David Okonkwo, M.D., Ph.D.
Epidemiological studies have long implicated traumatic brain injury (TBI) as a major risk factor for future development of Alzheimer’s disease (AD). Because as many as 4 million persons suffer a head injury each year in the U.S., the implications for public health are substantial in addition to the enormous burden on patients and caregivers. Given that TBI is the signature illness of recent military conflicts, there is growing concern for the long-term health of brain-injured warriors and veterans. At present, the pathological hallmarks of AD and related dementias can only be confirmed postmortem on autopsy examination of the brain, although positron emission tomography (PET) imaging techniques have made considerable progress towards an in vivo pathological diagnosis. Nevertheless, efforts to establish a putative link between TBI and increased dementia susceptibility have only recently begun to leverage novel techniques for detecting and characterizing the evolution of abnormal brain pathology in TBI subjects. Such tools have the potential to elucidate the putative mechanisms that predispose some TBI subjects to develop AD later in life. An understanding of these mechanisms, as well as possible genetic and environmental risk factors that promote them, are key to developing novel therapeutic strategies to alter the disease course and delay or prevent the onset of dementia in these TBI survivors.
Key to this strategy is the identification of biomarkers with diagnostic sensitivity and specificity for the as yet unknown pathological processes in TBI survivors that promote the development of AD pathology. Identifying at-risk TBI survivors in prodromal disease phases is critical for realizing therapeutic success, as neurodegeneration is a relatively late but irreversible process in the progression of AD pathology. Thus, there is an urgent, yet unmet demand for definitive, non-invasive biomarkers of trauma-related dementia that would identify individuals at risk, delineate mechanistic targets for therapeutic approaches and monitor response to therapy. This project will deliver a comprehensive neuroimaging biomarker panel for trauma-related dementia to identify TBI survivors at risk for chronic cognitive impairment/neurodegeneration and monitor response to therapy. Included in this biomarker panel are:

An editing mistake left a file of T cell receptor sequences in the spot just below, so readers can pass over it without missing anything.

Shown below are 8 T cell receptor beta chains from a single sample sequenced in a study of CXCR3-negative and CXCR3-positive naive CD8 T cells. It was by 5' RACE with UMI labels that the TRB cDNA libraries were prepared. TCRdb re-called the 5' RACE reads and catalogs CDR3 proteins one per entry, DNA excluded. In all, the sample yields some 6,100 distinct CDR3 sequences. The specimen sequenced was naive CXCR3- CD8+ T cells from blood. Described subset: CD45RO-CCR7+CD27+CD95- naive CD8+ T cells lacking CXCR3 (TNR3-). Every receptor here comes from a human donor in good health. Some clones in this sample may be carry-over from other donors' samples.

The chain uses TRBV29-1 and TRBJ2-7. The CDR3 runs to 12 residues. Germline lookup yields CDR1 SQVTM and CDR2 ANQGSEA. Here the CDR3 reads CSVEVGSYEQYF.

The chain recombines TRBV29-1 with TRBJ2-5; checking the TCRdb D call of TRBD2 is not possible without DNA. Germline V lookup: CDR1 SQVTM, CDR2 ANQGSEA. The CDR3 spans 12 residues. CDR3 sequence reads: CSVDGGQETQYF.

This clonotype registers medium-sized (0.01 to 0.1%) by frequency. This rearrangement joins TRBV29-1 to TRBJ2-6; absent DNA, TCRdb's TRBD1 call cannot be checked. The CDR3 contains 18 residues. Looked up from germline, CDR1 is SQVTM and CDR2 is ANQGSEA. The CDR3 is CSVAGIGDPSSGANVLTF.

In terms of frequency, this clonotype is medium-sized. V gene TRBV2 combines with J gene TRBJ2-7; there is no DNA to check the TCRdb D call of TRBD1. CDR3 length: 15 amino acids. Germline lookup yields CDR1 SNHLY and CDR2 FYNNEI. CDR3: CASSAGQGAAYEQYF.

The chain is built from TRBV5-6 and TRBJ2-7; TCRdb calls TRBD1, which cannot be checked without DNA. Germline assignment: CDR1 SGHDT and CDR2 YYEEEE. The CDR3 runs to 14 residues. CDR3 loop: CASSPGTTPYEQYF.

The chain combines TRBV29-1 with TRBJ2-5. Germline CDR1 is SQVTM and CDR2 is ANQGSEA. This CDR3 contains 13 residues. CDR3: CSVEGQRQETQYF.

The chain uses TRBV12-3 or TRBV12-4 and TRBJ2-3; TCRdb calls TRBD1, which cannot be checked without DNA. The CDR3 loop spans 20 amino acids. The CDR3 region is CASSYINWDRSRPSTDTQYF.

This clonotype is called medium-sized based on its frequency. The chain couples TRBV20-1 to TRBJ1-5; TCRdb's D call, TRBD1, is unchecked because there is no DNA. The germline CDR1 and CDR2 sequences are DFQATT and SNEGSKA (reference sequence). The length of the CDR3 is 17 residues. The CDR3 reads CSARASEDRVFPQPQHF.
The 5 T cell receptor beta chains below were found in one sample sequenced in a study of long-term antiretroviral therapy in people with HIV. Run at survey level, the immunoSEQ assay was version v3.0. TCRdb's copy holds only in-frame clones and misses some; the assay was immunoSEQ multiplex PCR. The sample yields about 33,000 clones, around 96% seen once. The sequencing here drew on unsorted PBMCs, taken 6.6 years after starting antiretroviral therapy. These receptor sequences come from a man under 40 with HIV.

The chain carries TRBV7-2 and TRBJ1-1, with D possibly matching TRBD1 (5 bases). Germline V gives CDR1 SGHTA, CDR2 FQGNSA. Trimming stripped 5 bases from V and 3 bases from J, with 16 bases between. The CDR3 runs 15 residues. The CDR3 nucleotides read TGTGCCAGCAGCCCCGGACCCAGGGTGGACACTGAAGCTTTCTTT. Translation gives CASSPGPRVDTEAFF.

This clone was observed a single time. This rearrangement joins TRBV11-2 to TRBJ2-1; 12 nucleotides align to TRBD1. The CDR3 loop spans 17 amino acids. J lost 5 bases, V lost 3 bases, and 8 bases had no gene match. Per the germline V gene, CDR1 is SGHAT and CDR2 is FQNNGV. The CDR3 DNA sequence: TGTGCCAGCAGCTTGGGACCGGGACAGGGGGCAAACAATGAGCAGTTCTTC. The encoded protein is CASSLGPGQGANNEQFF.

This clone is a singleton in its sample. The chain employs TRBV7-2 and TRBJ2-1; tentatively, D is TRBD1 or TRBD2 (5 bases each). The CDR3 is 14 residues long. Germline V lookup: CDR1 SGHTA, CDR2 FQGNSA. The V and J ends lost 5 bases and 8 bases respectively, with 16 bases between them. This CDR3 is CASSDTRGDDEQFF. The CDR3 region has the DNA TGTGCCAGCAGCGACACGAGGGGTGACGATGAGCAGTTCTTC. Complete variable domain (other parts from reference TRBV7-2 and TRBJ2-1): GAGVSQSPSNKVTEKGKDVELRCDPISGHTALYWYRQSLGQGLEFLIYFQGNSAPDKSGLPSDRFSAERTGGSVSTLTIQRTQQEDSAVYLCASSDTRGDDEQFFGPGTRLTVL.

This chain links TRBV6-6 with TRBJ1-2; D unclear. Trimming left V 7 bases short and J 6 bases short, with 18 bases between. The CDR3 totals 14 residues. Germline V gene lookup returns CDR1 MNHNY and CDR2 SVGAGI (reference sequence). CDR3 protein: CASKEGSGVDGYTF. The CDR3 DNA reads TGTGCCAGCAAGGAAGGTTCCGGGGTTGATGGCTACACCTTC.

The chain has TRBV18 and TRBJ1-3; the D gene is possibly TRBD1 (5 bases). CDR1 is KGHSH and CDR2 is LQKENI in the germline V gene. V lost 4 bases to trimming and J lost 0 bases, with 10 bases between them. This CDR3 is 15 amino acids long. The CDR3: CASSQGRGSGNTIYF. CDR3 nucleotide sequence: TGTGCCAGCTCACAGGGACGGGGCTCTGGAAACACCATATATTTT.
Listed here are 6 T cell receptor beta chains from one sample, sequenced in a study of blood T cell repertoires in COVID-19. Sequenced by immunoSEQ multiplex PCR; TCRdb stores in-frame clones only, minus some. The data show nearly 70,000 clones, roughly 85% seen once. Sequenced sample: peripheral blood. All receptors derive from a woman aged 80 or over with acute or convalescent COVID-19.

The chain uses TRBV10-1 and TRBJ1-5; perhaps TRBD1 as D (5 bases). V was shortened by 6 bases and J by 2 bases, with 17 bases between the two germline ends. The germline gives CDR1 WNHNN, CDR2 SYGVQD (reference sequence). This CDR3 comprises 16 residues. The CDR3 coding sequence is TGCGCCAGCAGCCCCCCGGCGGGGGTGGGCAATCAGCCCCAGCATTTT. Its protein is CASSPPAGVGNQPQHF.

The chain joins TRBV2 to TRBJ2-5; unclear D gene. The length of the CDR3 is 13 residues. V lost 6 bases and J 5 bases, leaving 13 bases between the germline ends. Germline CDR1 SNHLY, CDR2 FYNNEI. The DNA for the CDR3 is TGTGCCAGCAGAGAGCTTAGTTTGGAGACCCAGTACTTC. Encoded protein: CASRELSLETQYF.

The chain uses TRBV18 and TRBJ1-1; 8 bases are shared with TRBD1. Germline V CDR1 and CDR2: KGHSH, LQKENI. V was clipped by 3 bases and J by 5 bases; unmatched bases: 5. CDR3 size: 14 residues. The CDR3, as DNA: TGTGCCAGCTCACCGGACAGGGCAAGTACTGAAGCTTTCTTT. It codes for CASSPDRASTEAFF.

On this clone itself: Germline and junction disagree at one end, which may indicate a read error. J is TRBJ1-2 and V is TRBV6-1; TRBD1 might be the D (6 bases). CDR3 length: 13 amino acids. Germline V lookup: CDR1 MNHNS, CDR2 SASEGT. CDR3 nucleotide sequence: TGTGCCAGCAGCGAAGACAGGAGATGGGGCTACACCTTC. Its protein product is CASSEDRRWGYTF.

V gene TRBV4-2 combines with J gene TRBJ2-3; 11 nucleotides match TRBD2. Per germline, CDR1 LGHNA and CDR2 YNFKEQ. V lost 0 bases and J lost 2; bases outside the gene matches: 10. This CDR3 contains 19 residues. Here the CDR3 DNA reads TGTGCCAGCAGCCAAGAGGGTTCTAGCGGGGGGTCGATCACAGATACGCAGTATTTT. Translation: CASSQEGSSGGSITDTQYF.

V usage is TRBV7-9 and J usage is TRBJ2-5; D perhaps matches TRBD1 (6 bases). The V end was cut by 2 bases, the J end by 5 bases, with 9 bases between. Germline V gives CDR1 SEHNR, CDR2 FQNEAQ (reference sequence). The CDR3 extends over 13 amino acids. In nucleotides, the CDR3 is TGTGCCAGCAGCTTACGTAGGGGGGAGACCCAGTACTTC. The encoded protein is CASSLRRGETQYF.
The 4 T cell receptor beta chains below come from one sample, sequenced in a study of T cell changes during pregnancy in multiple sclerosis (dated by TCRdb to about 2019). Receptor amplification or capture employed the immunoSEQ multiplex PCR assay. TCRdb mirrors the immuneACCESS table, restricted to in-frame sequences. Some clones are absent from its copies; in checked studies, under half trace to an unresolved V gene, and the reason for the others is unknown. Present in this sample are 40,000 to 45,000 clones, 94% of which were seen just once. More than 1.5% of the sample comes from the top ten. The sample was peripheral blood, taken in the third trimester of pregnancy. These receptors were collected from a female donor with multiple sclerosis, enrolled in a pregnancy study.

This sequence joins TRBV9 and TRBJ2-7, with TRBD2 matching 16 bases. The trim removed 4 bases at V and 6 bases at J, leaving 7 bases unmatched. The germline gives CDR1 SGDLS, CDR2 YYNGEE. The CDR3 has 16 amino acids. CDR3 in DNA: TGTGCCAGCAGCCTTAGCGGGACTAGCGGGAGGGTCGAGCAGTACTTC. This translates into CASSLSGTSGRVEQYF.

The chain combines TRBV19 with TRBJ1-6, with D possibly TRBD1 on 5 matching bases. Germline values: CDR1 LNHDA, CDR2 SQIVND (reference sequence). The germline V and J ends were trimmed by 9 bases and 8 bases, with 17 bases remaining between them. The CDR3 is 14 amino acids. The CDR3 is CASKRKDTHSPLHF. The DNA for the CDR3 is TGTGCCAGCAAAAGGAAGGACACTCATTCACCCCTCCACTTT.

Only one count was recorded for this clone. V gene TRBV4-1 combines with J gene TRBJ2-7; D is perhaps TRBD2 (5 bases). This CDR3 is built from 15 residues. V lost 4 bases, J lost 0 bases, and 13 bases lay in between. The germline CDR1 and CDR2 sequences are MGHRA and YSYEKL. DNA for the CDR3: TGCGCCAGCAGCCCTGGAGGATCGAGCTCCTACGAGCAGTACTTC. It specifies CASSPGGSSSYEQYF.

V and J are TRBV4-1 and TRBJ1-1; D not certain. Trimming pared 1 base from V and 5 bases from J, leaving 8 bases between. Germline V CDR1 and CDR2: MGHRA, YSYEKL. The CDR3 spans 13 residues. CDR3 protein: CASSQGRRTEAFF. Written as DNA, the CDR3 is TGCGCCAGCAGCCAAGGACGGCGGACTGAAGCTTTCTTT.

- established positron emission tomography (PET) radiotracers targeting hallmark Alzheimer’s disease (AD) pathology, specifically abnormal aggregates of amyloid-beta (Aβ; [11C]PiB) and tau ([18F]AV-1451);
- PET indices of translocator protein 18kDa (TSPO) expression using [11C]PBR-28;
- structural and functional MR measures;
- as well as cerebrospinal fluid and serum biomarkers of Aβ, tau, neuroinflammation, and neuronal injury; and
- cognitive and neuropsychological outcomes.
Okonkwo DO, Puffer RC, Minhas DS, Beers SR, Edelman KL, Sharpless J, Laymon CM, Lopresti BJ, Benso S, Puccio AM, Pathak S, Ikonomovic MD, Mettenberg JM, Schneider W, Mathis CA, Mountz JM. (2019) [18
C]PiB, and [18
F]AV-1451 PET imaging of neurodegeneration in two subjects with a history of repetitive trauma and cognitive decline. Front. Neurol. 10:831
Eisenmenger LB, Huo EJ, Hoffman JM, Minoshima S, Matesan MC, Lewis DH, Lopresti BJ, Mathis CA, Okonkwo DO, Mountz JM. (2016). Advances in PET imaging of degenerative, cerebrovascular, and traumatic cases of dementia. Semin. Nucl. Med. 46:57-87.
From Okonkwo, et al., 2019: Serial transverse brain sections from (A) structural MRI, (B) NeuroReader segmentation, (C) [18F]AV-1451 PET, (D) [11C]PiB PET, and (E) [18F]FDG PET for a subject with a history of repetitive traumatic brain injury and cognitive decline. (A,B) Quantitative analysis of the MRI scan demonstrated normal volumes. (C) The [18F]AV-1451 PET scan is most significant for demonstrating abnormal intensely increased symmetric uptake in the precuneus (FreeSurfer mean [FS] SUVR: 2.97), superior parietal (FS SUVR: 2.86), and lateral occipital regions (FS SUVR: 2.76). There is also abnormally increased uptake in the lateral inferior temporal (FS SUVR: 2.47), entorhinal (FS SUVR: 2.13), lateral orbitofrontal (FS SUVR: 1.78), and superior frontal (FS SUVR: 1.67) regions. (D) The [11C]PiB PET scan demonstrates significant abnormally increased uptake in parietal, temporal and frontal lobes, as in Patient #1, demonstrating a pattern characteristic of AD. Note there is negligible accumulation in the occipital lobes (as compared to the [18F]AV-1451 scan). (E) The [18F]FDG PET scan shows abnormally and relatively symmetric decreased uptake in the posterior temporoparietal regions of the brain, with sparing of the frontal lobes.